To action this, we will introduce more shared waste hubs for businesses in the central city, and remove some commercial bins from the public realm.

We also want to expand the network of five communal waste compactors and recycling hubs in central city laneways, which currently take waste from more than 300 businesses. We can dramatically reduce the number of bins lining our laneways and the number of trucks on our streets by creating more central waste drop-off points.

Reducing the impact of waste is central to the city’s commitment to taking action on climate change, and will help us reach the key target of avoiding 1.2 million tonnes of greenhouse gas emissions by 2030.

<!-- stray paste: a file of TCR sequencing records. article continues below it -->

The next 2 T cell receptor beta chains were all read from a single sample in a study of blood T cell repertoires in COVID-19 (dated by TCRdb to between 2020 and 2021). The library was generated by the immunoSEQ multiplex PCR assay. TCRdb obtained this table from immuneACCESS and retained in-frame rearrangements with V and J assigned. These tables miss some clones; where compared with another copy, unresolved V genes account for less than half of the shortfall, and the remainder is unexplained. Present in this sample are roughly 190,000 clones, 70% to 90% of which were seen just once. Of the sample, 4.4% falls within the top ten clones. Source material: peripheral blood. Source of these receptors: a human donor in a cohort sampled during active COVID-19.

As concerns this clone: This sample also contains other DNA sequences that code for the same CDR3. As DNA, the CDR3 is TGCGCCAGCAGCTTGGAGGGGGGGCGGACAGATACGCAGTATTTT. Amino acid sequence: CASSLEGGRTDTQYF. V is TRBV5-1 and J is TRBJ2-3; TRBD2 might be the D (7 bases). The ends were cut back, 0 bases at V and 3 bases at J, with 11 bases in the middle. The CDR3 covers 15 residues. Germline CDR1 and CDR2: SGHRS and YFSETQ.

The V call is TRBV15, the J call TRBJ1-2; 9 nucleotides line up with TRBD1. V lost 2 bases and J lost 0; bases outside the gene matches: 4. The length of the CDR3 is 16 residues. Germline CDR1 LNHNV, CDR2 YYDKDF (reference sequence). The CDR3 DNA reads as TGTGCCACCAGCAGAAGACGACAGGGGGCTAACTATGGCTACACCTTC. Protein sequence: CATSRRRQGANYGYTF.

Q. What are the challenges and opportunities to boost City of Melbourne’s 25 per cent recycling rate?

A. Household waste makes up around five per cent of the total waste in Melbourne. Residents recycle only 25 per cent of their waste, which is low compared to the Victorian average of 45 per cent.

This is mostly due to a lack of organics recycling, with food waste representing half of household waste sent to landfill. Residents discarded an estimated 12,000 tonnes of food waste in 2016–17.

We already have a number of initiatives to cut down on waste to landfill, such as offering our residents and businesses discounted worm farms and compost bins.